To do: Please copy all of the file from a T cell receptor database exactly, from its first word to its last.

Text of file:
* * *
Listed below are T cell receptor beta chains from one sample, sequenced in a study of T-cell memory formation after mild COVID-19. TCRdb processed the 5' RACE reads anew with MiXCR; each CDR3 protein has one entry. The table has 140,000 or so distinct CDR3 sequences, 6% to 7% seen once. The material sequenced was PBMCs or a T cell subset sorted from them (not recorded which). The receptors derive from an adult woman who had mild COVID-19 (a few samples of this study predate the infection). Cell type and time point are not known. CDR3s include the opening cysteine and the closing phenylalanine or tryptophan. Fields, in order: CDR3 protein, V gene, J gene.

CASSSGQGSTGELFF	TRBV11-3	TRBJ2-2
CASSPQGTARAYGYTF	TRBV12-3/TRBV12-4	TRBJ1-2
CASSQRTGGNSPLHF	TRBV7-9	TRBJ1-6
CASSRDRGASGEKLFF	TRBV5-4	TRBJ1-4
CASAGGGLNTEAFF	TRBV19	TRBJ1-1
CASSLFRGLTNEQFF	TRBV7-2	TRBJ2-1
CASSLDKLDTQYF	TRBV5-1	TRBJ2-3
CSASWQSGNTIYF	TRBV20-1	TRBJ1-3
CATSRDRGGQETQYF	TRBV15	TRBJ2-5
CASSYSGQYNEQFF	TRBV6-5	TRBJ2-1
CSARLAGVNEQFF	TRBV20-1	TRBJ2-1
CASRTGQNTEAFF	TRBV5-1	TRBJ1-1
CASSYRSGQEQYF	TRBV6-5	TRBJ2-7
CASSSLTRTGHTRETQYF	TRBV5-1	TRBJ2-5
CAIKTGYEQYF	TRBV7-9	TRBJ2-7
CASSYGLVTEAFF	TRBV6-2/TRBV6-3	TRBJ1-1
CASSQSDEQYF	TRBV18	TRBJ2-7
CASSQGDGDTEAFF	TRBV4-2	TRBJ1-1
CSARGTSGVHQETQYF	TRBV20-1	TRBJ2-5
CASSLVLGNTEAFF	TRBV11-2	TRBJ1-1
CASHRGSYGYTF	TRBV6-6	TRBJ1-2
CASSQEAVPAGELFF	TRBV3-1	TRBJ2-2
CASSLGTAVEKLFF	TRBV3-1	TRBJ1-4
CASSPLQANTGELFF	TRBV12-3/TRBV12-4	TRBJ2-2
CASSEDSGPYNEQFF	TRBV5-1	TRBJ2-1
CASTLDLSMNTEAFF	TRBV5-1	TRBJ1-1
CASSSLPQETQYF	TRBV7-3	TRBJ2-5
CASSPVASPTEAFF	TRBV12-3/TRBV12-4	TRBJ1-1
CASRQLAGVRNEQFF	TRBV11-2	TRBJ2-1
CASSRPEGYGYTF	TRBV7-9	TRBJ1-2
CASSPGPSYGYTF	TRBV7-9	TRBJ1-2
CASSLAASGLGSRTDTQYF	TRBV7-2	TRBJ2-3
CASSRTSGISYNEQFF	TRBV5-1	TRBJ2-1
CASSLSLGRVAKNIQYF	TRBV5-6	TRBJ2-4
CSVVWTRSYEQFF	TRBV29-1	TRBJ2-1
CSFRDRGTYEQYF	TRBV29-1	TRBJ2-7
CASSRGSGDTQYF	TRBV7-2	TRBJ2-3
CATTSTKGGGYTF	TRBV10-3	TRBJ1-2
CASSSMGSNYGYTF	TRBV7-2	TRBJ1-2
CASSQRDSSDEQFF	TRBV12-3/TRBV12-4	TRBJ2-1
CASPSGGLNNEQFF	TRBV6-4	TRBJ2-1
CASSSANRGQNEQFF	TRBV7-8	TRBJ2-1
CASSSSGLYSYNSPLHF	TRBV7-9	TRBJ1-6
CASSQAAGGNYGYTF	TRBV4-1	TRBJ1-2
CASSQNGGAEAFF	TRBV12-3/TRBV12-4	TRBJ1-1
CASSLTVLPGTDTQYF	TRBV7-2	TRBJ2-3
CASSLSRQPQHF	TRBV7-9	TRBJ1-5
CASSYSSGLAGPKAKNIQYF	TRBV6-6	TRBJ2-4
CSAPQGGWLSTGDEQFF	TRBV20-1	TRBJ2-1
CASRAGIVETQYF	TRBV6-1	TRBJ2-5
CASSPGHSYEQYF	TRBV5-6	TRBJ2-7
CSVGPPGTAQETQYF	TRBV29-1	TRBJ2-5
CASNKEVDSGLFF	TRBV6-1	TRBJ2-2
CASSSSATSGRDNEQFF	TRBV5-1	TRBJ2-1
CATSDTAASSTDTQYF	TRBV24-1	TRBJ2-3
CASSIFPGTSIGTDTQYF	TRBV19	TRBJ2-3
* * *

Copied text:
Listed below are T cell receptor beta chains from one sample, sequenced in a study of T-cell memory formation after mild COVID-19. TCRdb processed the 5' RACE reads anew with MiXCR; each CDR3 protein has one entry. The table has 140,000 or so distinct CDR3 sequences, 6% to 7% seen once. The material sequenced was PBMCs or a T cell subset sorted from them (not recorded which). The receptors derive from an adult woman who had mild COVID-19 (a few samples of this study predate the infection). Cell type and time point are not known. CDR3s include the opening cysteine and the closing phenylalanine or tryptophan. Fields, in order: CDR3 protein, V gene, J gene.

CASSSGQGSTGELFF	TRBV11-3	TRBJ2-2
CASSPQGTARAYGYTF	TRBV12-3/TRBV12-4	TRBJ1-2
CASSQRTGGNSPLHF	TRBV7-9	TRBJ1-6
CASSRDRGASGEKLFF	TRBV5-4	TRBJ1-4
CASAGGGLNTEAFF	TRBV19	TRBJ1-1
CASSLFRGLTNEQFF	TRBV7-2	TRBJ2-1
CASSLDKLDTQYF	TRBV5-1	TRBJ2-3
CSASWQSGNTIYF	TRBV20-1	TRBJ1-3
CATSRDRGGQETQYF	TRBV15	TRBJ2-5
CASSYSGQYNEQFF	TRBV6-5	TRBJ2-1
CSARLAGVNEQFF	TRBV20-1	TRBJ2-1
CASRTGQNTEAFF	TRBV5-1	TRBJ1-1
CASSYRSGQEQYF	TRBV6-5	TRBJ2-7
CASSSLTRTGHTRETQYF	TRBV5-1	TRBJ2-5
CAIKTGYEQYF	TRBV7-9	TRBJ2-7
CASSYGLVTEAFF	TRBV6-2/TRBV6-3	TRBJ1-1
CASSQSDEQYF	TRBV18	TRBJ2-7
CASSQGDGDTEAFF	TRBV4-2	TRBJ1-1
CSARGTSGVHQETQYF	TRBV20-1	TRBJ2-5
CASSLVLGNTEAFF	TRBV11-2	TRBJ1-1
CASHRGSYGYTF	TRBV6-6	TRBJ1-2
CASSQEAVPAGELFF	TRBV3-1	TRBJ2-2
CASSLGTAVEKLFF	TRBV3-1	TRBJ1-4
CASSPLQANTGELFF	TRBV12-3/TRBV12-4	TRBJ2-2
CASSEDSGPYNEQFF	TRBV5-1	TRBJ2-1
CASTLDLSMNTEAFF	TRBV5-1	TRBJ1-1
CASSSLPQETQYF	TRBV7-3	TRBJ2-5
CASSPVASPTEAFF	TRBV12-3/TRBV12-4	TRBJ1-1
CASRQLAGVRNEQFF	TRBV11-2	TRBJ2-1
CASSRPEGYGYTF	TRBV7-9	TRBJ1-2
CASSPGPSYGYTF	TRBV7-9	TRBJ1-2
CASSLAASGLGSRTDTQYF	TRBV7-2	TRBJ2-3
CASSRTSGISYNEQFF	TRBV5-1	TRBJ2-1
CASSLSLGRVAKNIQYF	TRBV5-6	TRBJ2-4
CSVVWTRSYEQFF	TRBV29-1	TRBJ2-1
CSFRDRGTYEQYF	TRBV29-1	TRBJ2-7
CASSRGSGDTQYF	TRBV7-2	TRBJ2-3
CATTSTKGGGYTF	TRBV10-3	TRBJ1-2
CASSSMGSNYGYTF	TRBV7-2	TRBJ1-2
CASSQRDSSDEQFF	TRBV12-3/TRBV12-4	TRBJ2-1
CASPSGGLNNEQFF	TRBV6-4	TRBJ2-1
CASSSANRGQNEQFF	TRBV7-8	TRBJ2-1
CASSSSGLYSYNSPLHF	TRBV7-9	TRBJ1-6
CASSQAAGGNYGYTF	TRBV4-1	TRBJ1-2
CASSQNGGAEAFF	TRBV12-3/TRBV12-4	TRBJ1-1
CASSLTVLPGTDTQYF	TRBV7-2	TRBJ2-3
CASSLSRQPQHF	TRBV7-9	TRBJ1-5
CASSYSSGLAGPKAKNIQYF	TRBV6-6	TRBJ2-4
CSAPQGGWLSTGDEQFF	TRBV20-1	TRBJ2-1
CASRAGIVETQYF	TRBV6-1	TRBJ2-5
CASSPGHSYEQYF	TRBV5-6	TRBJ2-7
CSVGPPGTAQETQYF	TRBV29-1	TRBJ2-5
CASNKEVDSGLFF	TRBV6-1	TRBJ2-2
CASSSSATSGRDNEQFF	TRBV5-1	TRBJ2-1
CATSDTAASSTDTQYF	TRBV24-1	TRBJ2-3
CASSIFPGTSIGTDTQYF	TRBV19	TRBJ2-3